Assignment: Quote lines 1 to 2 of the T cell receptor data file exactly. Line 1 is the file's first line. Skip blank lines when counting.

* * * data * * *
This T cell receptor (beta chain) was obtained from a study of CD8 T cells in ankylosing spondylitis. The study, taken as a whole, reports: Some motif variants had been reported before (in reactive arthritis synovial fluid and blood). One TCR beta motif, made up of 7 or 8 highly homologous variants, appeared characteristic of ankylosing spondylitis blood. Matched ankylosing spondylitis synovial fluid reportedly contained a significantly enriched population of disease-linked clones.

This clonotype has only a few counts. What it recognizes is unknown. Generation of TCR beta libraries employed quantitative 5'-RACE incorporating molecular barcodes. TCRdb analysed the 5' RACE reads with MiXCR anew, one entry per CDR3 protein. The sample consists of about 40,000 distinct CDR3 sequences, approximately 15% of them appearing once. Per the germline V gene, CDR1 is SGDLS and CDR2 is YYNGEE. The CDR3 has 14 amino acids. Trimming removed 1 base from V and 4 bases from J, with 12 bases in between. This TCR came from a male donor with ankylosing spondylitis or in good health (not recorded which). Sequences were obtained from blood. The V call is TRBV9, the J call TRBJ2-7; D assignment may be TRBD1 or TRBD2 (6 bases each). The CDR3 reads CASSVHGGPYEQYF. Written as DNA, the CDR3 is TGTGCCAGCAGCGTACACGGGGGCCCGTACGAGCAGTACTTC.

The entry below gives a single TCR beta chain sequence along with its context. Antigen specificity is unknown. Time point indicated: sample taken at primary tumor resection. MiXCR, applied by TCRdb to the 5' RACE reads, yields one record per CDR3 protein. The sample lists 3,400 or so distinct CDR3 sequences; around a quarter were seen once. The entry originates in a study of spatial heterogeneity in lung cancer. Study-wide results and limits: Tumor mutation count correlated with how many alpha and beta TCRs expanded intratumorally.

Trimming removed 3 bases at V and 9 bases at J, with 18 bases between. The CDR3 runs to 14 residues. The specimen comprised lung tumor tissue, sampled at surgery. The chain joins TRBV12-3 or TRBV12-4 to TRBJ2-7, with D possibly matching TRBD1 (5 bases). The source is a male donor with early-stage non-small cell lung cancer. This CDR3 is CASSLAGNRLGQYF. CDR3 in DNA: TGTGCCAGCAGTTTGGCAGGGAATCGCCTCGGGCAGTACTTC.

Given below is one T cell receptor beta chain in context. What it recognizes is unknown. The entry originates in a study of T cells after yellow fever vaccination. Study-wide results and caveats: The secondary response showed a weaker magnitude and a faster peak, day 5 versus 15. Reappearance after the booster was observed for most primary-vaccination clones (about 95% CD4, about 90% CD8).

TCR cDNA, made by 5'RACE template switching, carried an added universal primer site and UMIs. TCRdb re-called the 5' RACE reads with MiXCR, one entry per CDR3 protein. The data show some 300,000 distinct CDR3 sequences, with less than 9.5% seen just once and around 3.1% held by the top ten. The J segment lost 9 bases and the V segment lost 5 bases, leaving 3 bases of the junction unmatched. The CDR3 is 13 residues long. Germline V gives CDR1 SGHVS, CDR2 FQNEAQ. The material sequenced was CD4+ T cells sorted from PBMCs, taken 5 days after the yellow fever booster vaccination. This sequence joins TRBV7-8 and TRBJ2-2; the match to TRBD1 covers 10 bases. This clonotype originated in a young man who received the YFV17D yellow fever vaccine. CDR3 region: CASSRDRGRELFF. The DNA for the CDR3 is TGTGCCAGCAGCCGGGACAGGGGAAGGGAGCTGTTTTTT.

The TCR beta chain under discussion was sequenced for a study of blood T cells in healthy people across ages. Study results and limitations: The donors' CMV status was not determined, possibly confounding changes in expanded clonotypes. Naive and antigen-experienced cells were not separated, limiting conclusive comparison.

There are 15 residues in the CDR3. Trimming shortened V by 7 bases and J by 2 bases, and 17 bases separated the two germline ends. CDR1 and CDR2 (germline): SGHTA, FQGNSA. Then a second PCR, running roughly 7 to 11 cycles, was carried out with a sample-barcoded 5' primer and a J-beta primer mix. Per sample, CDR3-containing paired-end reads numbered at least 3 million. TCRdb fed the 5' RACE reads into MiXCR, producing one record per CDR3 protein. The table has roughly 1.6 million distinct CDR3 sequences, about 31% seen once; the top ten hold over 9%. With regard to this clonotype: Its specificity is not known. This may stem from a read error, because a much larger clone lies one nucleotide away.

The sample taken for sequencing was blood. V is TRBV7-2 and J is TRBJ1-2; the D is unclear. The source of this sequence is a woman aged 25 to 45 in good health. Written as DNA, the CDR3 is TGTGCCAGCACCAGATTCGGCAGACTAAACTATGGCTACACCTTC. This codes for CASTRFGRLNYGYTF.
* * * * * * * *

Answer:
This T cell receptor (beta chain) was obtained from a study of CD8 T cells in ankylosing spondylitis. The study, taken as a whole, reports: Some motif variants had been reported before (in reactive arthritis synovial fluid and blood). One TCR beta motif, made up of 7 or 8 highly homologous variants, appeared characteristic of ankylosing spondylitis blood. Matched ankylosing spondylitis synovial fluid reportedly contained a significantly enriched population of disease-linked clones.

This clonotype has only a few counts. What it recognizes is unknown. Generation of TCR beta libraries employed quantitative 5'-RACE incorporating molecular barcodes. TCRdb analysed the 5' RACE reads with MiXCR anew, one entry per CDR3 protein. The sample consists of about 40,000 distinct CDR3 sequences, approximately 15% of them appearing once. Per the germline V gene, CDR1 is SGDLS and CDR2 is YYNGEE. The CDR3 has 14 amino acids. Trimming removed 1 base from V and 4 bases from J, with 12 bases in between. This TCR came from a male donor with ankylosing spondylitis or in good health (not recorded which). Sequences were obtained from blood. The V call is TRBV9, the J call TRBJ2-7; D assignment may be TRBD1 or TRBD2 (6 bases each). The CDR3 reads CASSVHGGPYEQYF. Written as DNA, the CDR3 is TGTGCCAGCAGCGTACACGGGGGCCCGTACGAGCAGTACTTC.